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No Bones About It: How You Eat Affects Your Bone Health

There are so many reasons we eat healthy; for our hearts; to lose/maintain our weight; to keep our blood pressure low; for energy; to boost our immune system; etc. But we most likely rarely think about the health of our bones as we make the choices for this evening's meal.

There are many risk factors for osteoporosis, or the weakening of our bones. The older we get, the more bone density is lost. So, we have to strengthen our bones as much as possible starting as early as possible. Women, who already have lighter and thinner bones than men, tend to lose bone mass more rapidly after menopause due to lack of estrogen. Heredity and genetics can also make us more prone to this disease; as can broken bones.

These things all seem pretty predisposed and unchangeable. But, what risk factors can we control? Well, the choices that we make when eating today can dramatically affect our chances for getting osteoporosis in the future.

Calcium

Everybody knows that drinking milk helps your bones stay strong - at least that's what we always tell our kids. One of the nutrients in milk that makes it such a powerhouse for our bones is calcium. Of course, low fat dairy like milk, yogurt and cheese are great sources of calcium. However, you can also find significant amounts in soy milk, fortified orange juice and cereals, dark green leafy veggies like kale and bok choy, and sardines or salmon - with the bones! If you're under 50, you need about 1000 mg per day (or 3 cups of milk), and that goes up to 1200 mg (or 4 cups of milk) once you turn 50. Don't take in more than 2500 mg/day. If you try, but just can't get enough calcium rich foods in your diet, you should consider a calcium supplement. To maximize absorption, don't take more than 500 mg of calcium at one time, though.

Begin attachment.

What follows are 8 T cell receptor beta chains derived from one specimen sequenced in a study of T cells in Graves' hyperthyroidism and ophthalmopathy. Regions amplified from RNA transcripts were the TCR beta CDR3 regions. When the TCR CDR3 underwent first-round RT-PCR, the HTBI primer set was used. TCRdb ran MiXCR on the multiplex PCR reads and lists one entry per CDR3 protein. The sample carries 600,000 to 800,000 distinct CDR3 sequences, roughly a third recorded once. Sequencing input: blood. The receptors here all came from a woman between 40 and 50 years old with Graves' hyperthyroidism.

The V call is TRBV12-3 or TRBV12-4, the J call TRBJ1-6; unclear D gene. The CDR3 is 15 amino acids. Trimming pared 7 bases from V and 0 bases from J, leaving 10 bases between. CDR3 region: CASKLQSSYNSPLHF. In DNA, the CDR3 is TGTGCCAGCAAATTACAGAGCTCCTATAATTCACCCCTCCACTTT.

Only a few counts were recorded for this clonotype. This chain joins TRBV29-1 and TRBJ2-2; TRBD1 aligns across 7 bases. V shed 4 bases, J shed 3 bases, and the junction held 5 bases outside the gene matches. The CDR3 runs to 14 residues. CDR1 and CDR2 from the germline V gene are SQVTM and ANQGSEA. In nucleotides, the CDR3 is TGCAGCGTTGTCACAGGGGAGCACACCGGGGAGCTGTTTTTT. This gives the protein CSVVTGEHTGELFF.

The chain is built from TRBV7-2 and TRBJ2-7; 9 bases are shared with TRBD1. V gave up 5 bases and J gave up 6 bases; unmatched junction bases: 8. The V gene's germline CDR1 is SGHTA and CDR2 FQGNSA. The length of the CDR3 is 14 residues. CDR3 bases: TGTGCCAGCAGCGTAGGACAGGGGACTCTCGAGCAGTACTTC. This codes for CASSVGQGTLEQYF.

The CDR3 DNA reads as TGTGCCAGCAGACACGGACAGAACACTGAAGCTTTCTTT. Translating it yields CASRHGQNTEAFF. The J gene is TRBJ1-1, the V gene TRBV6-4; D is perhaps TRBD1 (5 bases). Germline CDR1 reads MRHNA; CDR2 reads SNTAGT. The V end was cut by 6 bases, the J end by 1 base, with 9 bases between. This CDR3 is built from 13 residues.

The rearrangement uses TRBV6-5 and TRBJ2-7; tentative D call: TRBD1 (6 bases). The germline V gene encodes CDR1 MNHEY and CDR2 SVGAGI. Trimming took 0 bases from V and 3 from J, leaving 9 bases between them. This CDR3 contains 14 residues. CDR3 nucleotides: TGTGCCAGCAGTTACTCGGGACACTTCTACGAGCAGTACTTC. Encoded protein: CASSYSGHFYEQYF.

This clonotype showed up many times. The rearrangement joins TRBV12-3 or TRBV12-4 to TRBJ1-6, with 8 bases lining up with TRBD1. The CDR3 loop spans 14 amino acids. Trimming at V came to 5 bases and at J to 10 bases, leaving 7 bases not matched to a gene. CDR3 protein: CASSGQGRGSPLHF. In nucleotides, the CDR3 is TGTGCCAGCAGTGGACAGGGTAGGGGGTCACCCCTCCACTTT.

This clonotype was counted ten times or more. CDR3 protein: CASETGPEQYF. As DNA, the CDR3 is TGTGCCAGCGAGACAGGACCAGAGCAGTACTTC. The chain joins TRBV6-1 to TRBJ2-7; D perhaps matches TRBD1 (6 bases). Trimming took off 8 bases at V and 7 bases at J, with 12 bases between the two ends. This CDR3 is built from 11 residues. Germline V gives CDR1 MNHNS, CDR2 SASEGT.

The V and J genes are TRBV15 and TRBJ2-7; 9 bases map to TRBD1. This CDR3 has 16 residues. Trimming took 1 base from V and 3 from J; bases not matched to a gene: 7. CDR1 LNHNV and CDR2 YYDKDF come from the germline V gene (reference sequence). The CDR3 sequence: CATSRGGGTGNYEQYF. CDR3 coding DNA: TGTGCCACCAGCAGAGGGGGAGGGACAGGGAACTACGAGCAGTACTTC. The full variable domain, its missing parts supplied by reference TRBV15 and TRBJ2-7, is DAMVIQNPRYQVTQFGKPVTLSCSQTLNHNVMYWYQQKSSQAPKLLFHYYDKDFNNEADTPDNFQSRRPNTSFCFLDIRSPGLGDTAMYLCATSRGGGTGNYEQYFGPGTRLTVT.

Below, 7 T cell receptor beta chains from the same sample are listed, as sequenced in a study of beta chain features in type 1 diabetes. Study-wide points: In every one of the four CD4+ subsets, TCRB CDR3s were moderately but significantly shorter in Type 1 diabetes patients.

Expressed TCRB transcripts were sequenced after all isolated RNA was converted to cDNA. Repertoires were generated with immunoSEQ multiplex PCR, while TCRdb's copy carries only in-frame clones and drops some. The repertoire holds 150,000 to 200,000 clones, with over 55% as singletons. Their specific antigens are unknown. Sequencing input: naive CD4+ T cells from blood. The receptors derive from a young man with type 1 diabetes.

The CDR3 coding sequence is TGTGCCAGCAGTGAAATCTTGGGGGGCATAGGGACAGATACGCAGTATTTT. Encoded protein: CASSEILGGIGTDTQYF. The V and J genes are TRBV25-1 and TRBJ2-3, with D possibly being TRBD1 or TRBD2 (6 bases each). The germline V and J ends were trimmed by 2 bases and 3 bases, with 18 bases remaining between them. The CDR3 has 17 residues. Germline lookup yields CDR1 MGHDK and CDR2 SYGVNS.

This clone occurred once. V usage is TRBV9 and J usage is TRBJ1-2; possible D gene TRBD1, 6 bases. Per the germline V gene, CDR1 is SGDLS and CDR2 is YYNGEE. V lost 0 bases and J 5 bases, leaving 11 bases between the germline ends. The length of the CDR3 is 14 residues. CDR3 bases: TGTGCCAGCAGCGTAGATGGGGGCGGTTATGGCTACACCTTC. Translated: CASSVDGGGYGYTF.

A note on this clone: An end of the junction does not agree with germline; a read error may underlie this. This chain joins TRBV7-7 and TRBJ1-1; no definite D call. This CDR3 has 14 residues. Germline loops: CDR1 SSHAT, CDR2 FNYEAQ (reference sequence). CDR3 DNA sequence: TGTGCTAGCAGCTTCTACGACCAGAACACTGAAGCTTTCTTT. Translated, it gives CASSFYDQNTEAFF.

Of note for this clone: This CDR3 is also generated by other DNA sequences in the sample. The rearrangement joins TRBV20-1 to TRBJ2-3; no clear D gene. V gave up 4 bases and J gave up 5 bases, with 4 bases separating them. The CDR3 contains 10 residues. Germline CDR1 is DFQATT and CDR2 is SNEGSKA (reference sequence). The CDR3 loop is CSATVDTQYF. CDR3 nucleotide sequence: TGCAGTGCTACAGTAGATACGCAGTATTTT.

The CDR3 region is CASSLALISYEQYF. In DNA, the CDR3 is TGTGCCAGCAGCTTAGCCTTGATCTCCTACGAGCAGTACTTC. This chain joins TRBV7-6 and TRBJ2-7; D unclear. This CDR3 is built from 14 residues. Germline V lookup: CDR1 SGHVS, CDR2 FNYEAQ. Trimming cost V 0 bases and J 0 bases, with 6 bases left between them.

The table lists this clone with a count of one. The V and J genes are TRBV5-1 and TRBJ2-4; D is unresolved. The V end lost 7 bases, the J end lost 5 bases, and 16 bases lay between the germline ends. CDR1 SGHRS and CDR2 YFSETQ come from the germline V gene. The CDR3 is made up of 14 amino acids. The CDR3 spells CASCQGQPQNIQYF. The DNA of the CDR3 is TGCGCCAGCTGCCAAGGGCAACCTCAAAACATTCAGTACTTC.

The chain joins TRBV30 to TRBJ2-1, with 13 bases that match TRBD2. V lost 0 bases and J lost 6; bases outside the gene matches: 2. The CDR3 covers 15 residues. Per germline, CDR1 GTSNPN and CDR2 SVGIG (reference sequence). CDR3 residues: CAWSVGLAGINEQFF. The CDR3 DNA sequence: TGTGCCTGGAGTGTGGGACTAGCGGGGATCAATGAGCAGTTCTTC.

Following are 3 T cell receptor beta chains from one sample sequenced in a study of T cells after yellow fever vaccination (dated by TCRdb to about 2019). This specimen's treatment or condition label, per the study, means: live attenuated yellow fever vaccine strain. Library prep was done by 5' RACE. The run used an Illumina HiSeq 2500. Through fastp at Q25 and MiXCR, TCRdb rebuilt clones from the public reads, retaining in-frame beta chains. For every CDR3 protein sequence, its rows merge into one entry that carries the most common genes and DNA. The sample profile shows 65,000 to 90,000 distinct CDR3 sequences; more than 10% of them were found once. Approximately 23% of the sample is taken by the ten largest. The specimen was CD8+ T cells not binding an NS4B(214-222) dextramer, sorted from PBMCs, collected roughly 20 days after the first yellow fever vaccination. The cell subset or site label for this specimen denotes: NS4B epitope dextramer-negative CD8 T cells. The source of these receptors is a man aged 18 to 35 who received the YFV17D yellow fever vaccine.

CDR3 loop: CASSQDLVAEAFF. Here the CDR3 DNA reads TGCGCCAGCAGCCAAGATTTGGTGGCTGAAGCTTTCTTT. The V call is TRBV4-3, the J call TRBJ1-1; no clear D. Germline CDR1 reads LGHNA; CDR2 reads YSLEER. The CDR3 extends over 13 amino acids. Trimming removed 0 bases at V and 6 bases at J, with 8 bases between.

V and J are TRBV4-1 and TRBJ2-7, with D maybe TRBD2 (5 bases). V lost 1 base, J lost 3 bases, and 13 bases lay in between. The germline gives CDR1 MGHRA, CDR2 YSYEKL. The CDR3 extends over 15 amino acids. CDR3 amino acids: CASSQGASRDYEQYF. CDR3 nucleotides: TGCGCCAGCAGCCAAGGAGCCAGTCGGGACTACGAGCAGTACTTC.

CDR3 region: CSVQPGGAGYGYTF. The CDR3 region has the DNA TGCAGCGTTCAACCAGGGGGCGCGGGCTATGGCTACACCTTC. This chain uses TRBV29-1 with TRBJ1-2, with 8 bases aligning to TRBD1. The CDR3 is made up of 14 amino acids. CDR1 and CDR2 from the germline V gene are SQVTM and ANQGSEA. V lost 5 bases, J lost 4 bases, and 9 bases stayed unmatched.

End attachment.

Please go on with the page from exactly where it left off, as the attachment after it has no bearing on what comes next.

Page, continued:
Vitamin D

Vitamin D, a mineral that helps our bodies process calcium, is very important to bone health. Children need it to build strong bones and adults need it to keep their bones strong. There are three ways for our bodies to absorb vitamin D: sunlight, supplements and medications, and, of course, through food.

Vitamin D is naturally available in only a few foods, so getting enough vitamin D through food alone is pretty tough. That is why it is important to also make sure that we also get vitamin D through sunlight and supplements.

Fatty Fish like mackerel, salmon and tuna are excellent sources of vitamin D. Vitamin D is also added to milk and some other products like orange juice, soy milk and cereals. Check the nutrition labels to see if vitamin D has been added. One eight ounce serving of milk usually has about a quarter of our daily value of vitamin D. So, start your day off with a cold glass of milk, or better yet, some milk on your cereal and a small glass of orange juice with vitamin D added, and you are on your way!

Eat Your Veggies

Not only do many veggies have calcium, but they also have important nutrients such as magnesium, potassium and vitamin K that are also important for healthy bones.

Lay off the Protein, Sodium and Caffeine

Too much of these elements in food can cause the body to lose calcium. It is important to eat enough protein for overall health, but eating too much can lead to loss of calcium and therefore bone loss.

Just eat a balanced diet that includes lean protein, whole grains, fruits and vegetables and low-fat dairy and you will get just enough, but not too much.

Try to limit the amount of processed foods that you eat, which are high in sodium or salt. Sodium also causes your body to lose calcium. To see if a food is high in sodium, look at the nutritional label. If it lists 20% or more for the daily value, it is too high.

Don't worry; you can still have your morning cup of coffee without compromising your bone health. When we ingest too much caffeine, however, it can affect the body's calcium absorption. So, try to limit the consumption of caffeinated drinks to one or two a day.

More of the same old...

As always, the way we eat is only half the battle. Practicing a healthy lifestyle - not smoking, being active (especially weight bearing exercises like walking, aerobics and strength training), limiting alcohol and maintaining a healthy weight - will also help you to keep your bones healthy for the long-run.

Last Updated: 9/7/2012